Leading Article: The G20 leaders need to get their priorities straight

Structural reform takes second place to managing the immediate crisis
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The Independent Online

The first rule in a crisis is focus. That should be the guiding principle for world leaders as they meet in Washington today for a summit of G20 countries. Those present need to concentrate on two immediate tasks at hand: the need to restore some confidence to what is still a grossly dysfunctional global finance system and the need to soften the impact of the global downturn.

Gordon Brown is calling for agreement on a co-ordinated fiscal demand stimulus. It would, of course, be most convenient for a Prime Minister who has over-borrowed for some time and who now plans to do more of the same to have the imprimatur of an international summit to hand. But, putting the politics aside for one moment, the Prime Minister's call for international co-ordination for stimulus efforts makes economic sense.

Co-ordination will maximise the impact of these measures on international consumer demand. It will also minimise the risk that any country that engages in emergency tax cuts or spending increases will suffer a currency rout by investors. There will be a sense of the world jumping together into the unknown, rather than going nervously one at a time.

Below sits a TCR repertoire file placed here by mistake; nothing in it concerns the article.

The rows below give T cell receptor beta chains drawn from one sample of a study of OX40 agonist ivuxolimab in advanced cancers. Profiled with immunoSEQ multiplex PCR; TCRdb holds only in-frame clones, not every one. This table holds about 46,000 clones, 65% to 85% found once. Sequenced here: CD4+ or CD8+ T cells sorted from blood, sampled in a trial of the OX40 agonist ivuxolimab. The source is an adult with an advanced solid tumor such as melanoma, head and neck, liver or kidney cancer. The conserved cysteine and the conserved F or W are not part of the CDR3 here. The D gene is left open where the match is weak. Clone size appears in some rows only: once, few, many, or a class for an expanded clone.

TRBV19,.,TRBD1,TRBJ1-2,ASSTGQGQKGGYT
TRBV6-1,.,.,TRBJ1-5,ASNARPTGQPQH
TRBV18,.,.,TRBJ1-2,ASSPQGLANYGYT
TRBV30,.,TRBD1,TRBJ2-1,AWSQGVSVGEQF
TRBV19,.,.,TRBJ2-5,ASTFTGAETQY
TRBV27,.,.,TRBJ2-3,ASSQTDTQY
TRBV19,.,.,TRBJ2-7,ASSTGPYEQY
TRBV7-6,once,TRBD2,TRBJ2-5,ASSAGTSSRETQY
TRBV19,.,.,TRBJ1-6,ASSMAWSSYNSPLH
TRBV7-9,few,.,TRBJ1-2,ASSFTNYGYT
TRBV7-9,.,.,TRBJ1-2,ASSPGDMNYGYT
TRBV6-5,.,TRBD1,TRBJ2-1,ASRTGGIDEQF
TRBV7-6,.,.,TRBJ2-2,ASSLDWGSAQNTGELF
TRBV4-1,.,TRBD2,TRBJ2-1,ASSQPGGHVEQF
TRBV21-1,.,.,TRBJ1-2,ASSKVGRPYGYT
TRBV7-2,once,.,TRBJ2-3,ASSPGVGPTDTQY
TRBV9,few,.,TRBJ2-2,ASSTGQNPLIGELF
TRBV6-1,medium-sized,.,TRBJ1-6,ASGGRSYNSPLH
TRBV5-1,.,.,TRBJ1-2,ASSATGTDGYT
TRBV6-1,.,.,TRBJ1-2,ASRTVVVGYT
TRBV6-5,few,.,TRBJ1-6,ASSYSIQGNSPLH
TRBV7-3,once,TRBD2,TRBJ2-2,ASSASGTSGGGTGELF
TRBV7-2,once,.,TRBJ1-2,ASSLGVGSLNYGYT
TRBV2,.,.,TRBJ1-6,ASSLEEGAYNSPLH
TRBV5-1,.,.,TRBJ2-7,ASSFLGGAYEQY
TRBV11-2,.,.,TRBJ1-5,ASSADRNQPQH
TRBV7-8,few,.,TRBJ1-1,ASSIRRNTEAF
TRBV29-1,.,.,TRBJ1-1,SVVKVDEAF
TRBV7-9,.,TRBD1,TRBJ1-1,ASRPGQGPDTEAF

Those nations with ample capital reserves such as China and the Gulf states also need to be prevailed upon to channel more funds into the coffers of the International Monetary Fund so it can credibly pledge more cash to any economy coming under pressure. This is in no appeal for charity. It is in the direct economic interests of those nations with accumulated surpluses to ensure they have customers for their energy and manufacturing exports. If the G20 can accomplish these few tasks then this meeting should achieve some immediate and tangible good (even if many of those smaller nations most at risk from the financial crisis will not be present in Washington).

But grand ideas which have been in circulation for several weeks of creating a "new Bretton Woods" in Washington today should be put on one side. Reform of the supervisory apparatus of global finance is certainly necessary. The lesson of the past year is that the global banking industry has grown too vast and destabilising to be left to look after itself. Some sort of beefed-up international supervisory regime will need to keep it on a tighter leash in future.

But that raises knotty questions. What form will this regulator take? What powers will it have? Whom will it answer to? The European delegation in Washington appears to have some detailed proposals. The US, with the lame-duck President George Bush still at the vanguard, is instinctively wary. The concern of the large emerging economies of China, India and Brazil is to ensure they are adequately represented on any new regulatory authorities that emerge. There is great potential for disagreement here. It would be better to avoid the argument.

The plain fact is that there is no consensus and there is no time to hammer out the many inevitable compromises necessary to achieve a deal. Furthermore, Barack Obama will not be in personal attendance at this summit. The idea that any significant progress can be made on a new supervisory structure for global finance in the absence of the man who will be President of the United States in a little over two months is plain fanciful.

The best that world leaders can do is to set up working groups on the thornier questions of regulation. But no time ought to be spent getting bogged down in detail. Let the focus be on damage limitation, rather than re-ordering the world.

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